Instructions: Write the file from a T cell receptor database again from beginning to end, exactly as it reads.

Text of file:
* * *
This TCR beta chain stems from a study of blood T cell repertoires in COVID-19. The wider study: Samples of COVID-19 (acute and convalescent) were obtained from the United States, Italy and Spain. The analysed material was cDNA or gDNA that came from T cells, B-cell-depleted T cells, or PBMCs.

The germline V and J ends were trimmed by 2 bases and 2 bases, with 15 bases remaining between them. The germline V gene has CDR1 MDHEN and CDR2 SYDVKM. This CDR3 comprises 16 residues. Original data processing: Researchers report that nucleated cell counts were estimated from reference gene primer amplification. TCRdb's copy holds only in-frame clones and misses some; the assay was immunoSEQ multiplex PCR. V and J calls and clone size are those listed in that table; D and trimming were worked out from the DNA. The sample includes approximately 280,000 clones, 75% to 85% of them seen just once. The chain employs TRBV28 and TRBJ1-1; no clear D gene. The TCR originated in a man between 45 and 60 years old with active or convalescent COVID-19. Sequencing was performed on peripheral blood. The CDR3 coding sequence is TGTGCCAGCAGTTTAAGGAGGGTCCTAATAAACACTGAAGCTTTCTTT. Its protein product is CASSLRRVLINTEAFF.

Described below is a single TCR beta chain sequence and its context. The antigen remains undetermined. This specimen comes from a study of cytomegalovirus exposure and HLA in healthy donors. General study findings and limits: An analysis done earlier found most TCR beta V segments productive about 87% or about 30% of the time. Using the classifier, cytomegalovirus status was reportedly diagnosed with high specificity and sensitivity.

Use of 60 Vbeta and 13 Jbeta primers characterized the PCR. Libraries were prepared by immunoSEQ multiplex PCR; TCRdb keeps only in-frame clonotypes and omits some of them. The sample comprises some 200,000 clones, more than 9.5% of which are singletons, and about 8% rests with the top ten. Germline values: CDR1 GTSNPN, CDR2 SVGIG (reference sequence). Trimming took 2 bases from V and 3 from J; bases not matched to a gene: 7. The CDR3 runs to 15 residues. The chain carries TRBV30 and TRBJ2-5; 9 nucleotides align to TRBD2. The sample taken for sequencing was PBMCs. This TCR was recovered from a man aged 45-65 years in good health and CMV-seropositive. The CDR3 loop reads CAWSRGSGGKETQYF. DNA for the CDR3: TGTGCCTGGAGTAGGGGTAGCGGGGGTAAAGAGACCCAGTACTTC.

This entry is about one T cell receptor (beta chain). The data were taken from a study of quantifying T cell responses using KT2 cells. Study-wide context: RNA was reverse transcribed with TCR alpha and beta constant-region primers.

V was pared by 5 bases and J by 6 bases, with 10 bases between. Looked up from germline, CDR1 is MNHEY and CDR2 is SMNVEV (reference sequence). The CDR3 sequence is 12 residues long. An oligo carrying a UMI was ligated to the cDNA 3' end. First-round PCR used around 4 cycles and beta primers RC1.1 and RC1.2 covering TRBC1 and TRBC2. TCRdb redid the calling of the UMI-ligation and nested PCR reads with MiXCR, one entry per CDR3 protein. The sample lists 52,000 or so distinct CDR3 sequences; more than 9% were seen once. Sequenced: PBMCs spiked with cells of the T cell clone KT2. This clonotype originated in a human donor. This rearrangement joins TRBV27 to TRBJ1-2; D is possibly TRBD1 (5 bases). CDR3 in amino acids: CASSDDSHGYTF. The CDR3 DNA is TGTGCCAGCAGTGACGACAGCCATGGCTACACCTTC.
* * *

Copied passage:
This TCR beta chain stems from a study of blood T cell repertoires in COVID-19. The wider study: Samples of COVID-19 (acute and convalescent) were obtained from the United States, Italy and Spain. The analysed material was cDNA or gDNA that came from T cells, B-cell-depleted T cells, or PBMCs.

The germline V and J ends were trimmed by 2 bases and 2 bases, with 15 bases remaining between them. The germline V gene has CDR1 MDHEN and CDR2 SYDVKM. This CDR3 comprises 16 residues. Original data processing: Researchers report that nucleated cell counts were estimated from reference gene primer amplification. TCRdb's copy holds only in-frame clones and misses some; the assay was immunoSEQ multiplex PCR. V and J calls and clone size are those listed in that table; D and trimming were worked out from the DNA. The sample includes approximately 280,000 clones, 75% to 85% of them seen just once. The chain employs TRBV28 and TRBJ1-1; no clear D gene. The TCR originated in a man between 45 and 60 years old with active or convalescent COVID-19. Sequencing was performed on peripheral blood. The CDR3 coding sequence is TGTGCCAGCAGTTTAAGGAGGGTCCTAATAAACACTGAAGCTTTCTTT. Its protein product is CASSLRRVLINTEAFF.

Described below is a single TCR beta chain sequence and its context. The antigen remains undetermined. This specimen comes from a study of cytomegalovirus exposure and HLA in healthy donors. General study findings and limits: An analysis done earlier found most TCR beta V segments productive about 87% or about 30% of the time. Using the classifier, cytomegalovirus status was reportedly diagnosed with high specificity and sensitivity.

Use of 60 Vbeta and 13 Jbeta primers characterized the PCR. Libraries were prepared by immunoSEQ multiplex PCR; TCRdb keeps only in-frame clonotypes and omits some of them. The sample comprises some 200,000 clones, more than 9.5% of which are singletons, and about 8% rests with the top ten. Germline values: CDR1 GTSNPN, CDR2 SVGIG (reference sequence). Trimming took 2 bases from V and 3 from J; bases not matched to a gene: 7. The CDR3 runs to 15 residues. The chain carries TRBV30 and TRBJ2-5; 9 nucleotides align to TRBD2. The sample taken for sequencing was PBMCs. This TCR was recovered from a man aged 45-65 years in good health and CMV-seropositive. The CDR3 loop reads CAWSRGSGGKETQYF. DNA for the CDR3: TGTGCCTGGAGTAGGGGTAGCGGGGGTAAAGAGACCCAGTACTTC.

This entry is about one T cell receptor (beta chain). The data were taken from a study of quantifying T cell responses using KT2 cells. Study-wide context: RNA was reverse transcribed with TCR alpha and beta constant-region primers.

V was pared by 5 bases and J by 6 bases, with 10 bases between. Looked up from germline, CDR1 is MNHEY and CDR2 is SMNVEV (reference sequence). The CDR3 sequence is 12 residues long. An oligo carrying a UMI was ligated to the cDNA 3' end. First-round PCR used around 4 cycles and beta primers RC1.1 and RC1.2 covering TRBC1 and TRBC2. TCRdb redid the calling of the UMI-ligation and nested PCR reads with MiXCR, one entry per CDR3 protein. The sample lists 52,000 or so distinct CDR3 sequences; more than 9% were seen once. Sequenced: PBMCs spiked with cells of the T cell clone KT2. This clonotype originated in a human donor. This rearrangement joins TRBV27 to TRBJ1-2; D is possibly TRBD1 (5 bases). CDR3 in amino acids: CASSDDSHGYTF. The CDR3 DNA is TGTGCCAGCAGTGACGACAGCCATGGCTACACCTTC.